Where is the governor for packet networks?

The progress of steam power was dependent on being able to regulate flow via a pressure governor. Networking has yet to learn this lesson.

Where is the governor for packet networks

Personally speaking, I don’t particularly fancy being scalded to death. It doesn’t sound like a fabulous way to exit this life. Being drowned in a vat of premium quality liquefied dark chocolate, possibly. But having my skin ripped off by high-pressure steam venting at supersonic speeds isn’t enticing.

Nor is being explosively blasted hundreds of feet across the local terrain, with my organs splatted out of my abdomen on impact. And I definitely don’t relish being impaled by splaying pipes that have been ruptured due to being loaded beyond their design limits. It’s unpleasant and undignified.

Yet these were relatively normal occurrences not so long ago (apart from the drowning in cocoa products—it was molasses you had to worry about.) During the steam power era we were forced to contain and channel a powerful force, one with much danger: superheated water in close proximity to engine operators.

The steam engine went through many stages of development and improvement, with dozens of contributors. Thomas Newcomen, an Englishman, invented the basic reciprocating beam engine. James Watt, a Scotsman, perfected its efficiency and power by a a rotary design with a separate condenser unit.

It is that power which then proved to be both a blessing and curse. It enabled miniaturisation and reduced weight, making railroad trains feasible — on which Watt filed the original steam engine patent. It also reduced the cost of oceanic voyages by 95%, and the time by 80%.

Yet it also tested the materials of the time to their limits, and their frequent failures were often hideously lethal. So another of Watt’s contributions was the centrifugal governor, with one pictured below.

The critical contribution of the governor was to prevent overload of the system. As the speed of rotation increased, a valve was progressively closed to limit the flow of energy through the system. This in turn prevented the rupture of the boiler and pipes with catastrophic consequences for both man and machine.

It was also Watt who came up with the basic unit of supply and demand: horsepower. The enabled the steam engineer to reason about whether any system could supply a given demand for energy flow. It took James Clerk Maxwell, another Scot, to formally describe the physics of steam flow.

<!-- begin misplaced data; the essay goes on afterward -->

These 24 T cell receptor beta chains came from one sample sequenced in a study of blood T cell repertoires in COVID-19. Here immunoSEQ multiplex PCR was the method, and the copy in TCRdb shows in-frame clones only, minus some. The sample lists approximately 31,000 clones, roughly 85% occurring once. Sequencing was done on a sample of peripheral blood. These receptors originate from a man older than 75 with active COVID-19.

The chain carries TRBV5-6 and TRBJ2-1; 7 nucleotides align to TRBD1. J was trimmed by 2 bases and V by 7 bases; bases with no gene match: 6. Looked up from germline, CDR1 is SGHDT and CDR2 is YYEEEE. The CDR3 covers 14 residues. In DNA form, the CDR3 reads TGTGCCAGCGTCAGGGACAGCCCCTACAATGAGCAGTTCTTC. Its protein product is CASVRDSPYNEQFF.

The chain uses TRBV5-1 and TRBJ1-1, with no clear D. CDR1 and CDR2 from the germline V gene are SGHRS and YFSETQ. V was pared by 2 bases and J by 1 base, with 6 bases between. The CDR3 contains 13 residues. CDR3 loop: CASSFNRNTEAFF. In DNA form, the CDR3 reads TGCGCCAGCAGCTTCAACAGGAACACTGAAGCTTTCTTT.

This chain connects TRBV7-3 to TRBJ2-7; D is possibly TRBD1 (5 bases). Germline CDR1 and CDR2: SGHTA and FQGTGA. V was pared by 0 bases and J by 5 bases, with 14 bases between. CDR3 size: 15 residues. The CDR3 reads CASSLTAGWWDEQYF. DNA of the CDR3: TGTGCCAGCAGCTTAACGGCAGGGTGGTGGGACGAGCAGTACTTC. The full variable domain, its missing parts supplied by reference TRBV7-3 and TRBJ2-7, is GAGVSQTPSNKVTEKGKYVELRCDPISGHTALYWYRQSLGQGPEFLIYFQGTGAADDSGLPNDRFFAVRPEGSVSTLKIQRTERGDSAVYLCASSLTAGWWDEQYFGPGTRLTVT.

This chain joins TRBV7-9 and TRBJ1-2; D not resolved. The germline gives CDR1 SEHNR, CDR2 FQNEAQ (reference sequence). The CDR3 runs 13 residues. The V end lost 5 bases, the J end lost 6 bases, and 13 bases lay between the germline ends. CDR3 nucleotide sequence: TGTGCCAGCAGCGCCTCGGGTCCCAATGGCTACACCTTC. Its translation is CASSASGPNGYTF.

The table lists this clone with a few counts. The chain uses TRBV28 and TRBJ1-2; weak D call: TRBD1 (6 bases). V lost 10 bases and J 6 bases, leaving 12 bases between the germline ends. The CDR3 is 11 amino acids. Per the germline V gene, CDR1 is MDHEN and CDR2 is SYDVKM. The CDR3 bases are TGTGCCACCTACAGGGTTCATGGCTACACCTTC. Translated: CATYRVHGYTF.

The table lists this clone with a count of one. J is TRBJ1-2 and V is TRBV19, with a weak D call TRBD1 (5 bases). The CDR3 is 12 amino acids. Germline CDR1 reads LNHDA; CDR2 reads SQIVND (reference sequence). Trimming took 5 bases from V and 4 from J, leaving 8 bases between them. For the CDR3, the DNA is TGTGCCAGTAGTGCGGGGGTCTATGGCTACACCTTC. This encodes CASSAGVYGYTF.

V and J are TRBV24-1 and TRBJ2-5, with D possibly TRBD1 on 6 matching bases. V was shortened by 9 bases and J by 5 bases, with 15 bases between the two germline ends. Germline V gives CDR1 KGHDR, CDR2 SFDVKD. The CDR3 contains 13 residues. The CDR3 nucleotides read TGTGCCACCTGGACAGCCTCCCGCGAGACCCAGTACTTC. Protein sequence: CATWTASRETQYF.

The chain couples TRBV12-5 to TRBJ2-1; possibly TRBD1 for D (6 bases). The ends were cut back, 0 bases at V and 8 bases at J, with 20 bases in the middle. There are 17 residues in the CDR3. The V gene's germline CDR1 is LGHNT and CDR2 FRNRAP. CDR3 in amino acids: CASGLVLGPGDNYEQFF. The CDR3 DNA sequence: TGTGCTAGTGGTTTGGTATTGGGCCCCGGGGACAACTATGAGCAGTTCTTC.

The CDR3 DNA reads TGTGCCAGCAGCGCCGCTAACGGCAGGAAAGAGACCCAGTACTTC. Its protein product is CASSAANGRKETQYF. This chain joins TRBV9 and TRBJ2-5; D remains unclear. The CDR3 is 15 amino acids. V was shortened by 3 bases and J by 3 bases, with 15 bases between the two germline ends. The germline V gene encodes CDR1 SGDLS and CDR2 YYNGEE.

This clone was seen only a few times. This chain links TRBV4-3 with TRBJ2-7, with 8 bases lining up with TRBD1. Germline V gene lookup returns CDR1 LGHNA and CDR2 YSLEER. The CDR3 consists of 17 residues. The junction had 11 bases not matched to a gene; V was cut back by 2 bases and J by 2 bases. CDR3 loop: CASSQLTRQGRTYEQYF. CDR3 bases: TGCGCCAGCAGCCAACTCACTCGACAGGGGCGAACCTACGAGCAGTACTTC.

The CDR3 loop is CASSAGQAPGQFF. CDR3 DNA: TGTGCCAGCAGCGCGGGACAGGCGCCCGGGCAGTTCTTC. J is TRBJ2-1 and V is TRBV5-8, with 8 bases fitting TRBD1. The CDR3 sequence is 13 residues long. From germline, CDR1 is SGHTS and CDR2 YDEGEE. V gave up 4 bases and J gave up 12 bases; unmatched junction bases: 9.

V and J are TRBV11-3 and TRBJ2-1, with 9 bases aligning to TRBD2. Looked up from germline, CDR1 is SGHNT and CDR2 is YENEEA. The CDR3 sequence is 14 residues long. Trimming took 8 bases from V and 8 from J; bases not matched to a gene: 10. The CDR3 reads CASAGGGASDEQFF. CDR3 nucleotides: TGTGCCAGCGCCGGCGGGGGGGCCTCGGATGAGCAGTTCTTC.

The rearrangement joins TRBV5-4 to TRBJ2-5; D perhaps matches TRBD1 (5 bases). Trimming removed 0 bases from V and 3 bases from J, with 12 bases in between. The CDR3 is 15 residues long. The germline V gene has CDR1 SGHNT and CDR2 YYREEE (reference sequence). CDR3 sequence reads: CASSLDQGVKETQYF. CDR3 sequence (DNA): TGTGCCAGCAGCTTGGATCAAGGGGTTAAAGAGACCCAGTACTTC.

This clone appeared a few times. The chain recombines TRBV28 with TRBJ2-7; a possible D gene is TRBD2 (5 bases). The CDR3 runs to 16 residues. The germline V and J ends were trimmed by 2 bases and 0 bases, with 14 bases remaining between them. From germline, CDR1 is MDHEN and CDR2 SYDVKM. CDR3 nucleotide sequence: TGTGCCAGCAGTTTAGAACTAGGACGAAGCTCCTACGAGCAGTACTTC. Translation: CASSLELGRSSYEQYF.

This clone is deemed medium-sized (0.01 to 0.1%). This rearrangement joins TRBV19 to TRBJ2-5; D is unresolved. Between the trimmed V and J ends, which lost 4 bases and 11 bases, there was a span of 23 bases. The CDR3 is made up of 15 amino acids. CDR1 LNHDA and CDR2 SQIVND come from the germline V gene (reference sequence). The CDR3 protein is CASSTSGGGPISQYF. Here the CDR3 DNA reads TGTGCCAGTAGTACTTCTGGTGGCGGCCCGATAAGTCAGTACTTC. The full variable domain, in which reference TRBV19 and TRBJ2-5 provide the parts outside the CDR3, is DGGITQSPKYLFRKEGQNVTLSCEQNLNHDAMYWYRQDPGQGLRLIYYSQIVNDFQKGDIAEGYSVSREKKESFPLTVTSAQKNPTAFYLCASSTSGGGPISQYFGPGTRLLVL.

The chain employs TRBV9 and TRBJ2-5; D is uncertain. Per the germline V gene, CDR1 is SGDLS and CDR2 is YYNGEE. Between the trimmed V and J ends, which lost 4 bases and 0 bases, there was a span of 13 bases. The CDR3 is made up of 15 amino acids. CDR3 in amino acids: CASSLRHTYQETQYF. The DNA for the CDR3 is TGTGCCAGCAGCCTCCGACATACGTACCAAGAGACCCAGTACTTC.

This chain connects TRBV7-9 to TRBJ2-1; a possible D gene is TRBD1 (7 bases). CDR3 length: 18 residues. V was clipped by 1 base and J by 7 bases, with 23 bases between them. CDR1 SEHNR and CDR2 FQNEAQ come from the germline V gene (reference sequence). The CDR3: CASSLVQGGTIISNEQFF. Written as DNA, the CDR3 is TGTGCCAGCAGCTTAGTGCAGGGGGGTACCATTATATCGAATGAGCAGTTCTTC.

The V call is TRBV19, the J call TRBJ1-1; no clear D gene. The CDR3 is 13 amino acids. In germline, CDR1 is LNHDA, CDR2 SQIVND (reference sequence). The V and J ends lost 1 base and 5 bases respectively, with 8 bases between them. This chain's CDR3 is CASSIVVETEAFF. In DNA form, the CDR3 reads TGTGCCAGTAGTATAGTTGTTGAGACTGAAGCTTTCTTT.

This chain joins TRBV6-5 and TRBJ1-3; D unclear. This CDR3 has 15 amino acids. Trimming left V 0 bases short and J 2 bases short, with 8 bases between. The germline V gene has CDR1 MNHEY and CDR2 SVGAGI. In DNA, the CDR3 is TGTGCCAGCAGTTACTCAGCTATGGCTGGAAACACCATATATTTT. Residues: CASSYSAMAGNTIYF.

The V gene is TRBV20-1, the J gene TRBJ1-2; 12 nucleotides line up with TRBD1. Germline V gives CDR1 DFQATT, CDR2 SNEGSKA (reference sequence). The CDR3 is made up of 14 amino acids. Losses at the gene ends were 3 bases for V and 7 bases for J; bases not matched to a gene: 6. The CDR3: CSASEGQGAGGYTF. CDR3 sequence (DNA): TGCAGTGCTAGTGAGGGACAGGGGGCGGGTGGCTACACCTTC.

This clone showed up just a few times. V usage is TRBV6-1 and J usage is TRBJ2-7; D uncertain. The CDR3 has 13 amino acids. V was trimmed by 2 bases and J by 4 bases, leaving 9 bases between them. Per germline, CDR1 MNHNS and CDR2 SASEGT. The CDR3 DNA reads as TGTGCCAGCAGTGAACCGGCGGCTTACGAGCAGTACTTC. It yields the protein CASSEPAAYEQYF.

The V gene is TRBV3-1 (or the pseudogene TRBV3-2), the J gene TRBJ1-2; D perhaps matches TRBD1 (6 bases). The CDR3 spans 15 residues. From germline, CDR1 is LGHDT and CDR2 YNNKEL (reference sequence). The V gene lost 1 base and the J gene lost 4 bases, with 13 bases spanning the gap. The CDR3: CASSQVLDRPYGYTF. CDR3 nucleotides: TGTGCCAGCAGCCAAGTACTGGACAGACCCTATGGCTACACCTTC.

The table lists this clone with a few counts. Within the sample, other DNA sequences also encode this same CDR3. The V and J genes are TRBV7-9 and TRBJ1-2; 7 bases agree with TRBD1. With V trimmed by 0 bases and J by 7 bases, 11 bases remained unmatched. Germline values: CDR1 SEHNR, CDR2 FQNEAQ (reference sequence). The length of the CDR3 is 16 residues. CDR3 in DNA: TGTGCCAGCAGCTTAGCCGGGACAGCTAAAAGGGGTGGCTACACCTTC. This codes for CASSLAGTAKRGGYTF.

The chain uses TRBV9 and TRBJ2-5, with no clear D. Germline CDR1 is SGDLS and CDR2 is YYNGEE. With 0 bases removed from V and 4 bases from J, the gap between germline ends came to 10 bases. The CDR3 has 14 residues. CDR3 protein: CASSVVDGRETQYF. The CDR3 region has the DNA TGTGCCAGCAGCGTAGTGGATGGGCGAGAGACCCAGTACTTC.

We can now begin to draw the parallels with packet networking. Our present era is “broadband beam engine”, and is extremely inefficient and ineffective, but amazing compared to not having it at all. That people experience frequent “burst pipes” has been normalised (and indeed, fetishised by the folly of “net neutrality”.)

What Watt’s horsepower is to steam, Davies’s quality attenuation is to distributed computing: a standard unit (in the ∆Q calculus) of supply and demand for “information flow”. With such metrics, we are able to accurately reason about supply and demand, and whether there is a “safety margin” we can depend upon.

Yet there is a crucial difference between steam and telecoms: a steam engine does “work”, which can be measured in… Watts! But the value of networks is not in “work”, despite the misleading name: “net-work”. Nonetheless, we implicitly categorise networks as “information engines” that do “work” by using “work conserving” queues.

We attempt to maximise throughput, so we suck in as many packets as possible, overloading the onward “pipes”. Many people are aware that our present networks lack a much-needed “flow governor”, and have attempted to build one. These always end up in disappointment, for a subtle yet simple reason.

What they attempt to do is to restrict the bandwidth of traffic leaving the network core to the bandwidth at the edge. This looks like a good idea, but never works out as intended. For if you take, say, a 5 minute throughput average, your “miniburst” spikes of traffic cause seconds-long overloads.

Should you reduce your interval of interest to, say, ten seconds, then the “microbursts” overload the buffers. And so on, as the traffic structure is fractal. No matter how short you make your bandwidth average interval, the “nanobursts”, “picobursts”, and “femtobursts” always get you in the end.

There is no quality in averages, and any interval can have a demand “spike” above the intended average load limit, no matter how short.

The answer is simple. You need a new kind of flow governor that is “antifractal” (and “antifragile”, too). After all, the fractal nature of the traffic is merely a side-effect of our misbegotten belief that networks do “work”. This flow governor ensures that packets are only sent when they won’t encounter any previous one you’ve emitted.

Rather than limiting average quantity, we instead seek to take full control over instantaneous quality. This new kind of flow governor is what we are commercially deploying at Just Right Networks Ltd.

Who knows, it might even have a transformative effect on the value and economics of broadband. After all, Dr Davies is Welsh by origin, and my ancestors are Welsh and Scottish. We’ve got a British breakthrough science and engineering tradition to keep up!

 

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